If Democrats win the nationally-watched special U.S. House race in Ohio’s historically Republican 12th District Tuesday, speculation will immediately turn to the question of how large the “tsunami wave” against the GOP will be this fall.
As of Monday, the contest between Republican State Sen. Troy Balderson and Democrat Danny O’Connor, the Franklin County (Columbus) Recorder of Deeds, could go either way. A Monmouth poll completed at the end of July showed Balderson leading O’Connor by a 1 point margin — 46 percent-45 percent.
But a just-completed Emerson poll gave O’Connor the edge by 47 percent to 46 percent—in a district that has been firmly in Republican hands for all but two of the last 80 years.
Following the Democratic wins in the special U.S. Senate race in Alabama in December and the Pennsylvania-18 special House race in March, more than a few political scientists are beginning to liken an O’Connor win to that of the Democratic capture of President Ford’s old House seat in Michigan in 1974 — the third Democratic pickup of Republican territory in a special election and the start of the wave that led to Democrats winning their largest U.S. House majority in modern times that year.
“You can sense the fervor on the part of Democrats to win this and send a message,” Franklin County, Ohio GOP Chairman Doug Preisse told Newsmax, “and that’s probably evident in the greater-than-usual-early voting.”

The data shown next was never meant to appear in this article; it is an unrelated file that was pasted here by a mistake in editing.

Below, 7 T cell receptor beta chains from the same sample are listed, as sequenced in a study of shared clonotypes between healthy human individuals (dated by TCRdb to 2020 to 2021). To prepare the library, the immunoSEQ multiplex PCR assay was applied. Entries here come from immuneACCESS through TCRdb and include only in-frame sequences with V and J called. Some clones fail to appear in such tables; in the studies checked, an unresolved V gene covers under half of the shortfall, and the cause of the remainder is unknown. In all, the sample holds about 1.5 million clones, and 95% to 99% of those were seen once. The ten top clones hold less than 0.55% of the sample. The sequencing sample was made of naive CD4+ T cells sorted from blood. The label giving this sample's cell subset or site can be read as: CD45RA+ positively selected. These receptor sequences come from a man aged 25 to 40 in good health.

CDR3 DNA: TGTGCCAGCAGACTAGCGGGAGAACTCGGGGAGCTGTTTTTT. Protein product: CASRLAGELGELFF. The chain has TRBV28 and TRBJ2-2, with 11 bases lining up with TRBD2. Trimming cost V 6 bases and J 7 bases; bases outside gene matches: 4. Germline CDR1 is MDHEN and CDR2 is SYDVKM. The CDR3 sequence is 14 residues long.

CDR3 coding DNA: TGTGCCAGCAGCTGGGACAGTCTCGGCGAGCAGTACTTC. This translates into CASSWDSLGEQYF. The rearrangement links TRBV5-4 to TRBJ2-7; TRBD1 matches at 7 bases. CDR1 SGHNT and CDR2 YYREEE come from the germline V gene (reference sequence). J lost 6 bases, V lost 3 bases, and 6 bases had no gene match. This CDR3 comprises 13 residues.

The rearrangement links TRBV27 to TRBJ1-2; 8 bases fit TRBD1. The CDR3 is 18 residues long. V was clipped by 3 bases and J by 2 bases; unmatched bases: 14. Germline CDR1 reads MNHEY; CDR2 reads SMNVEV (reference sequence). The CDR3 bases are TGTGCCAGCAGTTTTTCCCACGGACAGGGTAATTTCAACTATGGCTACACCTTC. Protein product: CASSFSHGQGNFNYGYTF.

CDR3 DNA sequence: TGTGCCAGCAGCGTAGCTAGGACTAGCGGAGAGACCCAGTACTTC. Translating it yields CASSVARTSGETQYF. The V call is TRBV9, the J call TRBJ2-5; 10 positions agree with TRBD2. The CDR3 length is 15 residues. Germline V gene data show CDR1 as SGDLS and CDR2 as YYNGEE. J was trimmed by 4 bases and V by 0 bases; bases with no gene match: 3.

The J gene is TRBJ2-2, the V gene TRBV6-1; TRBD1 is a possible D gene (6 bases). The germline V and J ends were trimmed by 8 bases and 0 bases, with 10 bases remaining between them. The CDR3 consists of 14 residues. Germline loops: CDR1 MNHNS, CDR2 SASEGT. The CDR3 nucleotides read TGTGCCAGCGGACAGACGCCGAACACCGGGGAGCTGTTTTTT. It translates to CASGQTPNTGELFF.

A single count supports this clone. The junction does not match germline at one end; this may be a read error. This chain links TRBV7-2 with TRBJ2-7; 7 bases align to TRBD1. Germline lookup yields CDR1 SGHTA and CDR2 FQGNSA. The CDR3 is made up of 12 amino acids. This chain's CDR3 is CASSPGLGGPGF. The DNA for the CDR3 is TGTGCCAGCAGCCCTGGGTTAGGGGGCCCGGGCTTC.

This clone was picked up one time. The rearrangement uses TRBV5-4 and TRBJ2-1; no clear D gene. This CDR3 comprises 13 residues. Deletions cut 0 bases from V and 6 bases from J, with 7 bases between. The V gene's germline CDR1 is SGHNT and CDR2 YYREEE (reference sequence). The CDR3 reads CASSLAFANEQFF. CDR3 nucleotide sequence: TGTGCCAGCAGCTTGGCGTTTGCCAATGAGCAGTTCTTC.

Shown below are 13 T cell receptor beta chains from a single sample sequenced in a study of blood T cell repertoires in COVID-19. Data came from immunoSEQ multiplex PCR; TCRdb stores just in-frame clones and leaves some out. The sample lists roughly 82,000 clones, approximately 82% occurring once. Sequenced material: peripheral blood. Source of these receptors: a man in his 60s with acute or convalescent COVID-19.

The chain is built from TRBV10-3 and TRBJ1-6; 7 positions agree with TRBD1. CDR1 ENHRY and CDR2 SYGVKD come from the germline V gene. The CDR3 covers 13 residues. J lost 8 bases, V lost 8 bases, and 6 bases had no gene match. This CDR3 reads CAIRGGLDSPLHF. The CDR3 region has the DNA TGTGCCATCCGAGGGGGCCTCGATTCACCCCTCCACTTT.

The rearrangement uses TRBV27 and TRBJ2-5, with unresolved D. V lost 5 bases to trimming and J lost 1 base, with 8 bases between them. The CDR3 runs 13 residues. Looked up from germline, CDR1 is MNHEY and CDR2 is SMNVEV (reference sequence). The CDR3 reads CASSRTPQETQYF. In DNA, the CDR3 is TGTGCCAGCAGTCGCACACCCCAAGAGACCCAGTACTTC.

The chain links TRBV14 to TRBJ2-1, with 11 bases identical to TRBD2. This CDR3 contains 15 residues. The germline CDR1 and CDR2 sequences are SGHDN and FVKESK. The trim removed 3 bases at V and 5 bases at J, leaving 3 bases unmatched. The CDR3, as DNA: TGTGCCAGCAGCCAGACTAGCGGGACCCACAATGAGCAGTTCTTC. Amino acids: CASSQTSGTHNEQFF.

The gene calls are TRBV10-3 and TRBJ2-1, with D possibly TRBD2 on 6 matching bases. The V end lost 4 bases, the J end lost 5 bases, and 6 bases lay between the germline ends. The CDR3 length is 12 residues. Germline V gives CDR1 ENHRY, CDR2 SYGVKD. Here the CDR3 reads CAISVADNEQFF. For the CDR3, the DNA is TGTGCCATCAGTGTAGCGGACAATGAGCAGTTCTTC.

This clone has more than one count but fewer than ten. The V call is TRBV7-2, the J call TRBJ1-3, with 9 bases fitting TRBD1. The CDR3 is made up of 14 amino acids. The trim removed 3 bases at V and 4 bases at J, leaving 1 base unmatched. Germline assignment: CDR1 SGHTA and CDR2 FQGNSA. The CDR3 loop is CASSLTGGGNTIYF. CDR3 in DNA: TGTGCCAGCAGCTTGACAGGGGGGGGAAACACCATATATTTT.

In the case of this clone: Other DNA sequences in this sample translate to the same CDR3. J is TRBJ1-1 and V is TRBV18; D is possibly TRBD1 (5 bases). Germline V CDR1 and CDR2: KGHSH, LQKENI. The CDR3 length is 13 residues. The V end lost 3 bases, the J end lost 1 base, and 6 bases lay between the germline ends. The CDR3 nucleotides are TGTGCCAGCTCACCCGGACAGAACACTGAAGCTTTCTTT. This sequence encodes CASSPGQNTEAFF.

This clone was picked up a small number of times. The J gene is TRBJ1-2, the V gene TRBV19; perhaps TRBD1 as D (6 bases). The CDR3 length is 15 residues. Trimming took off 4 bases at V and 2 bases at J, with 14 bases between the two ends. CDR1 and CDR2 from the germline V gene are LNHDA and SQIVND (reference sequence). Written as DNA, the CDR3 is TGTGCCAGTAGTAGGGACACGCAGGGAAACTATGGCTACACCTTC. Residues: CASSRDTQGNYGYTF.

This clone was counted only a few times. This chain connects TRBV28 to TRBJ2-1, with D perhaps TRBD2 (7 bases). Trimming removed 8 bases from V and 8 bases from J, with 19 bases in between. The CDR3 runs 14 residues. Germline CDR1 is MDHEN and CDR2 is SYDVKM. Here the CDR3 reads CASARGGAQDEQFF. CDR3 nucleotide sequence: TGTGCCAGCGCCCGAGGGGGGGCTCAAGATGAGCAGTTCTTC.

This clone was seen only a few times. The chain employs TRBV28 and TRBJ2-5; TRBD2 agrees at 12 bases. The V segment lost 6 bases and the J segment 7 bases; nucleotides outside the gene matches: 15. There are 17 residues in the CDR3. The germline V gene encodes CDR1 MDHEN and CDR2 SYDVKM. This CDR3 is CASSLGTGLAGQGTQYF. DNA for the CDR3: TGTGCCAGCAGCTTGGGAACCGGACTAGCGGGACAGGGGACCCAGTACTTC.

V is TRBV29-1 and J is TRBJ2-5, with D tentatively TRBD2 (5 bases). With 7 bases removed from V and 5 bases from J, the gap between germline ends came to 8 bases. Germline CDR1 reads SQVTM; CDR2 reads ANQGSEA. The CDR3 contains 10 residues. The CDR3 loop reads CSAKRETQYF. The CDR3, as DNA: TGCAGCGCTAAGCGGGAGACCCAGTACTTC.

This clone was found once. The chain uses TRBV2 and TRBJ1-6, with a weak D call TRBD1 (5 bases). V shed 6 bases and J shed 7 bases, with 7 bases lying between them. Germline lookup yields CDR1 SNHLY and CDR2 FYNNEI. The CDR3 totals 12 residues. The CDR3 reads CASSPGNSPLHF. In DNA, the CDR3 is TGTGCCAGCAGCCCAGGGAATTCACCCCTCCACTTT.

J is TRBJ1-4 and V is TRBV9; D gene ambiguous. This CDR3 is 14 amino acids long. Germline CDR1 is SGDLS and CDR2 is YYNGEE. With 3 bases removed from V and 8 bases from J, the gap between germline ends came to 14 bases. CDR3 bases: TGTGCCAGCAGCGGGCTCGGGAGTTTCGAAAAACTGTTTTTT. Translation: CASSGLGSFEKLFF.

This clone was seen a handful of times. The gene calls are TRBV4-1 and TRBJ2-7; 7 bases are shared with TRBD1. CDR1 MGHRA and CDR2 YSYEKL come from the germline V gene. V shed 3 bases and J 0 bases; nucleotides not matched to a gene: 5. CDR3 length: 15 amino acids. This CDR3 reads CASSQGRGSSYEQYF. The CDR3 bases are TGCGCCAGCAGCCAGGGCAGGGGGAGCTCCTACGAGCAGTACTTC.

The Republican history of the district aside, Priesse quickly added, “our side has an outstanding get-out-the-vote team and, on Tuesday, that will reverse the early votes.”
But Ohio State University Prof. Herb Asher, author of three books on politics, pointed out that given the all-out Republican effort to retain the seat, “the would have a hard time explaining it away if the Democrats won.”
“They got the candidate they wanted — [moderate-to-conservative] Trey Balderson—out of the primary,” Asher told us. “He has all the money he could need for the election. Prominent Republicans — Trump, [Vice President Mike] Pence, and [Gov. John] Kasich— have campaigned for him. The previous Republican incumbent Pat Tiberi [who resigned to take a lucrative private sector job] was very popular, and the district was gerrymandered to be Republican. What more could you want?”
O’Connor, 31, has been likened to fellow Democrat Conor Lamb, who won the last special election for the House in Pennsylvania’s 18th District back in March.
Like Lamb, O’Connor has been in no position that forced him to take stands on controversial issue and has campaigned almost exclusively on such general themes as “creating economic opportunity and jobs” and “protecting Medicare and Social Security.”
Throughout the campaign, O’Connor has taken the same position as Lamb in vowing not to vote for Minority Leader Nancy Pelosi, D.-CA, as speaker if Democrats capture the House. Two weeks ago, however, O’Connor reversed himself and told MSNBC’s Chris Matthews he “would support whoever the Democratic Party put forward” as speaker.
Buckeye State Republicans have since hit this hard, with the state party headquarters branding the Democrat “Dishonest Danny.”
“We know that many voters in the 12th who backed Mitt Romney in ’12 and Hillary Clinton in ’16 will go for O’Connor,” said Henry Olsen, Senior Fellow at the Ethics and Public Policy Center, “We don’t know yet if the number will be high enough to carry him to victory. If he does not, the Matthews interview might have done the trick.”
John Gizzi is chief political columnist and White House correspondent for Newsmax. For more of his reports, Go Here Now.
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